News Flash: Fat isn’t bad for you… necessarily…
Let’s cut to the chase – you need to consume dietary fat.
No two ways about it. The demonization of dietary fats wrecked our health. I’m not just talking about how artificially removing fats from the foods we eat led to overconsumption of carbohydrates (and sugar). Fat isn’t bad for you… necessarily.
I could spew a whole bunch of information at you about why low-fat and non-fat versions of products that contain plenty dietary fats in their natural state is a mistake, but how about I just give you a quickie list of a few of the things your body needs dietary fats to do:
- synthesize hormones
- metabolize vitamins A, D, E and K
- rebuild cell membranes
Hormones regulate everything in our bodies.
Starve yourself of dietary fats and you can’t make estrogen, testosterone, growth hormones and a whole host of other crucial hormones that determine whether or not your body functions properly. Feeling like crap? Looking terrible? Aging faster than you think you should? Are you on a low fat diet? You might want to rethink that.
Vitamins A, D, E and K are essential nutrients.
Without sufficient levels of vitamin A your eyesight will diminish (particularly in low light conditions) and you become more susceptible to infection. We are, as a country at double risk of vitamin D deficiency because the primary source is sun exposure, and we live in our houses, our offices and when we do get outside we’re slathered in sunscreen that prevents our skin from making this crucial nutrient. Go on a low-fat diet and what little you are making won’t be taken up by your cells and puts you at risk of weak, brittle bones, muscle fatigue and a weakened immune system (it also, ironically enough, makes you more prone to sunburn). Lack of sufficient vitamin E again impairs your immune system and can contribute to anemia, impaired eyesight and can cause neuromuscular problems. Lack of vitamin K can increase your chance of atherosclerosis and impairs your ability to heal injuries. Without sufficient dietary fat you can take all the supplements you want to prevent these deficiencies and the effect will be negligible.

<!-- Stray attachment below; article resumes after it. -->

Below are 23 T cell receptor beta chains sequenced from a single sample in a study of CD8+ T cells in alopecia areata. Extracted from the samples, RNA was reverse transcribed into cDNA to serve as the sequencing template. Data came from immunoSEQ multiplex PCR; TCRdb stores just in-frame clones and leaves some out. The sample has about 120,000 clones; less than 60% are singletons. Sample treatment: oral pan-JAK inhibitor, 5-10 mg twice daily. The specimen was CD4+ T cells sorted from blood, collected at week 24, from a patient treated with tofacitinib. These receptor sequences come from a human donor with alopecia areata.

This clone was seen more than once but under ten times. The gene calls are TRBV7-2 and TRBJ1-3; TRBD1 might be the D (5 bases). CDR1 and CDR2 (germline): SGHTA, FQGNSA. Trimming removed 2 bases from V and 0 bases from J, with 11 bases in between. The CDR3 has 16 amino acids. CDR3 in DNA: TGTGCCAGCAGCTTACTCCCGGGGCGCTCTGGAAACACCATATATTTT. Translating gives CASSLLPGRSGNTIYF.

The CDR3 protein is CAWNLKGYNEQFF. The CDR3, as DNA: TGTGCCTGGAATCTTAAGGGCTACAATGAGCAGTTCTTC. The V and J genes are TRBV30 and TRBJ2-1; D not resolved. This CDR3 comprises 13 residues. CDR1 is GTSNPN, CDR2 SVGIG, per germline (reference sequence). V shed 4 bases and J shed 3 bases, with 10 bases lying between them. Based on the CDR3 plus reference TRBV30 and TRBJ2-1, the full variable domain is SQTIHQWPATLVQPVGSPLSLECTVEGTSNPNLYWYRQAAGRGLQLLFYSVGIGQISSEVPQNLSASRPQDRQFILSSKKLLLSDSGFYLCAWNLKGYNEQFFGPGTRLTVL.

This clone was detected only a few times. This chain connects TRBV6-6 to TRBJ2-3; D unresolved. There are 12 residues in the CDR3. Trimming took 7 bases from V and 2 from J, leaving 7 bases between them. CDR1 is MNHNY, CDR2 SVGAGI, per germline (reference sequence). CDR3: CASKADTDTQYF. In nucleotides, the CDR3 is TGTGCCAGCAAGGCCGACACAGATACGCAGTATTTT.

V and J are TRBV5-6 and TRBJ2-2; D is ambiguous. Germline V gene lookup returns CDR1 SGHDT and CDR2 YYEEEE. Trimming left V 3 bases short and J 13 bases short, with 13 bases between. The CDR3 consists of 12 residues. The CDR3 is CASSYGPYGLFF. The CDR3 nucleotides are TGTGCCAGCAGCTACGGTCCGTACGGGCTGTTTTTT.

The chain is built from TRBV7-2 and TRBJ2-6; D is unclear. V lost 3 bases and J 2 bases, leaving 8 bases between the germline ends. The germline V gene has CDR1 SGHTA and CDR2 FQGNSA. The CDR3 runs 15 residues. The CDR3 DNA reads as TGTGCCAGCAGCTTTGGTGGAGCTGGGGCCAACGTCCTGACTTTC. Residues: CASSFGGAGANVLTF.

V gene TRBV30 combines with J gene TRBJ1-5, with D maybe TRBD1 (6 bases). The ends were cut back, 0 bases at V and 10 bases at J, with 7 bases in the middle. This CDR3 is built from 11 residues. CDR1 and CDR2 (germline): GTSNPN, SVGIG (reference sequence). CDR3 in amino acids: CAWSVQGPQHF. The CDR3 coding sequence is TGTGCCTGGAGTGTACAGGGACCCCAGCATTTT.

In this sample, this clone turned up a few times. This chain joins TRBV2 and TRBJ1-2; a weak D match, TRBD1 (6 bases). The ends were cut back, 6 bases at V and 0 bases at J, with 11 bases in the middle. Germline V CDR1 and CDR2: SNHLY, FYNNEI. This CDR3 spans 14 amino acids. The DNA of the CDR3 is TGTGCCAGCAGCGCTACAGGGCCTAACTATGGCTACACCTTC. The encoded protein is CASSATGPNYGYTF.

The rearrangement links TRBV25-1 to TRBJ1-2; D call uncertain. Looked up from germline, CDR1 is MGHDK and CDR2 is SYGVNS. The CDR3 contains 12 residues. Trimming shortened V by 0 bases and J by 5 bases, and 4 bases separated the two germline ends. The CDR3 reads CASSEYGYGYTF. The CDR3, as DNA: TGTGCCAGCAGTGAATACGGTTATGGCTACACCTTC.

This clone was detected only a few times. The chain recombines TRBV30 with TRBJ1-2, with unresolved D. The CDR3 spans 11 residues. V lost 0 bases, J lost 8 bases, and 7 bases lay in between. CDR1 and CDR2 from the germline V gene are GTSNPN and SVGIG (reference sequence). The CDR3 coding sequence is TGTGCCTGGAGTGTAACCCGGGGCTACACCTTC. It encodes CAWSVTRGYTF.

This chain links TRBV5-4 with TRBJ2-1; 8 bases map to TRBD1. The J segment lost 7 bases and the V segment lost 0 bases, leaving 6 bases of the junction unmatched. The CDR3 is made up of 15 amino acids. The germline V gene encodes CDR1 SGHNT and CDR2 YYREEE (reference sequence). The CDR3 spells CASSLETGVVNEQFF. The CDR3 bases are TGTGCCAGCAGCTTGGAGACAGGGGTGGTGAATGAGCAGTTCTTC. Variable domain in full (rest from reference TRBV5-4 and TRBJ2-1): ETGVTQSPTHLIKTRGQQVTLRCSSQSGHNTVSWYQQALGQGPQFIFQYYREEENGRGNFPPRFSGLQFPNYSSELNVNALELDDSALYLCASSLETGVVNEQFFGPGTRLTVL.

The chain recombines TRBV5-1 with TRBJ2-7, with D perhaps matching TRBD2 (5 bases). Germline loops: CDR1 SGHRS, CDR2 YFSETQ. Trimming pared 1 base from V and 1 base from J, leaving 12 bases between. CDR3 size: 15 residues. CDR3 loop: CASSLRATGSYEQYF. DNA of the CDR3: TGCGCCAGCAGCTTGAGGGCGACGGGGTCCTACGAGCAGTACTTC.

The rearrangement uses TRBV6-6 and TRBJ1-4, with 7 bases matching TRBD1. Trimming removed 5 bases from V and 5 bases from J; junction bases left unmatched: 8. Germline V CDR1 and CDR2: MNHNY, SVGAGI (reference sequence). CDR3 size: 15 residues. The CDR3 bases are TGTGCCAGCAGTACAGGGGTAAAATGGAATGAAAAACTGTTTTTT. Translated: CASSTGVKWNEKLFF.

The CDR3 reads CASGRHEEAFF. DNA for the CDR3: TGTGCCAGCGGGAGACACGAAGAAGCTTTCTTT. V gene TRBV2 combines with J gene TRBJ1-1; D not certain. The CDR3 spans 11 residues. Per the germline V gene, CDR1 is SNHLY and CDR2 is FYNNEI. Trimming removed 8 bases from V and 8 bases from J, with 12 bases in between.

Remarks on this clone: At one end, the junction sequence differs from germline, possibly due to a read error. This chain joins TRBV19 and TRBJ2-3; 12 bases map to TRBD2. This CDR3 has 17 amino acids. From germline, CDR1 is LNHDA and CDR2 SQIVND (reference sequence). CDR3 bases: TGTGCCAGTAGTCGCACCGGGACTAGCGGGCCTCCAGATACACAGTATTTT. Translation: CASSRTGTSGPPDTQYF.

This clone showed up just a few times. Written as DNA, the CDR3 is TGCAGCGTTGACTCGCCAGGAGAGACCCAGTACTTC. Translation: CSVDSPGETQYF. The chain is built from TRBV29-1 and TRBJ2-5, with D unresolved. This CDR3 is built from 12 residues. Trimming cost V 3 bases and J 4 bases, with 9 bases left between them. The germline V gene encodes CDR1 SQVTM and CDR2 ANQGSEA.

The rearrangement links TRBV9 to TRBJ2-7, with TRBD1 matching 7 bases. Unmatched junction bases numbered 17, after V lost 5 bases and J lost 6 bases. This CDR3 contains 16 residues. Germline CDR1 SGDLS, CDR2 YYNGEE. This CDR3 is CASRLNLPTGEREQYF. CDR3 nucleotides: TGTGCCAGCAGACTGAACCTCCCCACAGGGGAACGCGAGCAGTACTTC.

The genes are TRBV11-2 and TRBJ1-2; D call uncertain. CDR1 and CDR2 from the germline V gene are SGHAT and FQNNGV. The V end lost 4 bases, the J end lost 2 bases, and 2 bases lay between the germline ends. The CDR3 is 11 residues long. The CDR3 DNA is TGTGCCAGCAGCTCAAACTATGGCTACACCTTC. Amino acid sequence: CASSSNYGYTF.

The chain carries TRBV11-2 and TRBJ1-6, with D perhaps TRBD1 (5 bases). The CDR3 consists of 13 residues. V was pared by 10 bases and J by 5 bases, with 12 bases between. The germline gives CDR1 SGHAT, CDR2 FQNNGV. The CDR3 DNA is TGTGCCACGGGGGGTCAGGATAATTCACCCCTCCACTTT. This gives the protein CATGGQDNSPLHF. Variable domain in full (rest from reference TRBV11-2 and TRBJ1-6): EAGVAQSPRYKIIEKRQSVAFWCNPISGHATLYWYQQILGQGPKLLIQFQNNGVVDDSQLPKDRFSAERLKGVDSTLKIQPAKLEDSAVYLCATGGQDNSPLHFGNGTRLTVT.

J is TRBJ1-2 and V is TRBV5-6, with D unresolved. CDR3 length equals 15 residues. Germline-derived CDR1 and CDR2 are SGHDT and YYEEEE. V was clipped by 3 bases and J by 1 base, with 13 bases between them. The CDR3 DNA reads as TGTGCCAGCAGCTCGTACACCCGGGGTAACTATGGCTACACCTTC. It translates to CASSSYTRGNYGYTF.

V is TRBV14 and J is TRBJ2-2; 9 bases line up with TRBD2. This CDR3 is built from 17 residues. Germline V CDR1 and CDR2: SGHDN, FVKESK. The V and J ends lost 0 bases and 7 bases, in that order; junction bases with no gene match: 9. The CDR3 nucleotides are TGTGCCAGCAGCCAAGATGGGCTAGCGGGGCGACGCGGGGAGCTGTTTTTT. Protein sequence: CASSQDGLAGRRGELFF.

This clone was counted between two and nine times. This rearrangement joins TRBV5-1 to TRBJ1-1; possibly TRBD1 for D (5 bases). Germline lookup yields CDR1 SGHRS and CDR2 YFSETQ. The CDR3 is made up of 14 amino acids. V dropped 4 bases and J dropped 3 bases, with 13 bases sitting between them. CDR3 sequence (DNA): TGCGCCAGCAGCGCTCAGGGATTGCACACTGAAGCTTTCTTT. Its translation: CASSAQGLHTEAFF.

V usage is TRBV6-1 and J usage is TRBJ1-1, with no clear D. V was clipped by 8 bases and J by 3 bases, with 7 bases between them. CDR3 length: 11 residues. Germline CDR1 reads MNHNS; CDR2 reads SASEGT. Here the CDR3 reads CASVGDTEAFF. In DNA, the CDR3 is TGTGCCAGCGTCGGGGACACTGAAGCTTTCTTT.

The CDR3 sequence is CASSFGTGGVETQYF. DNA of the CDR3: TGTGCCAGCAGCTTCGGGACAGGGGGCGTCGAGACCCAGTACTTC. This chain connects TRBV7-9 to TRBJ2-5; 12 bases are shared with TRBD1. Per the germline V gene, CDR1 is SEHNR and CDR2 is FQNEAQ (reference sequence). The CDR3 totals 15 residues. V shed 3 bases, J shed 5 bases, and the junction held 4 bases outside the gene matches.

Last but not least, the membranes of your cell walls are made from fats.
What kind of fats you consume will determine the quality of these cell walls. Fat deprivation deprives you of the raw materials your body needs to rebuild your cell walls, and diminishes the quality of what can be rebuilt.
So, why were fats demonized in the first place?
An error in judgement is the answer. Some correlations were seen between high fat consumption and heart disease, high blood pressure and high cholesterol. The problem here is that correlation is not causation. The studies that indicated fat intake might contribute to these health problems failed to screen out other risk factors, like genetics (if your family has a history of cardiovascular disease, you have a higher risk for it), smoking, alcohol use, stress levels and a sedentary lifestyle.
What the video above points out is the type of fats you consume matters more than how much. However, fats are calorically dense. 1 gram of protein or 1 gram of carbohydrate contains 4 calories, while 1 gram of fats contains 9 calories. So a high fat diet is likely to have you consuming more calories than you need. The thing is though, fats trigger the systems in our digestive system that signal to our brains that we’ve had enough much sooner than carbohydrate or protein do, so if you really do eat too much dietary fat you’re likely to know it.
What’s the takeaway – Knock off the low-fat and non-fat nonsense. Eat a balanced diet that includes fats, but avoid trans fats altogether (anything that says it was partially hydrogenated) and limit your intake of saturated fats and you should be good to go.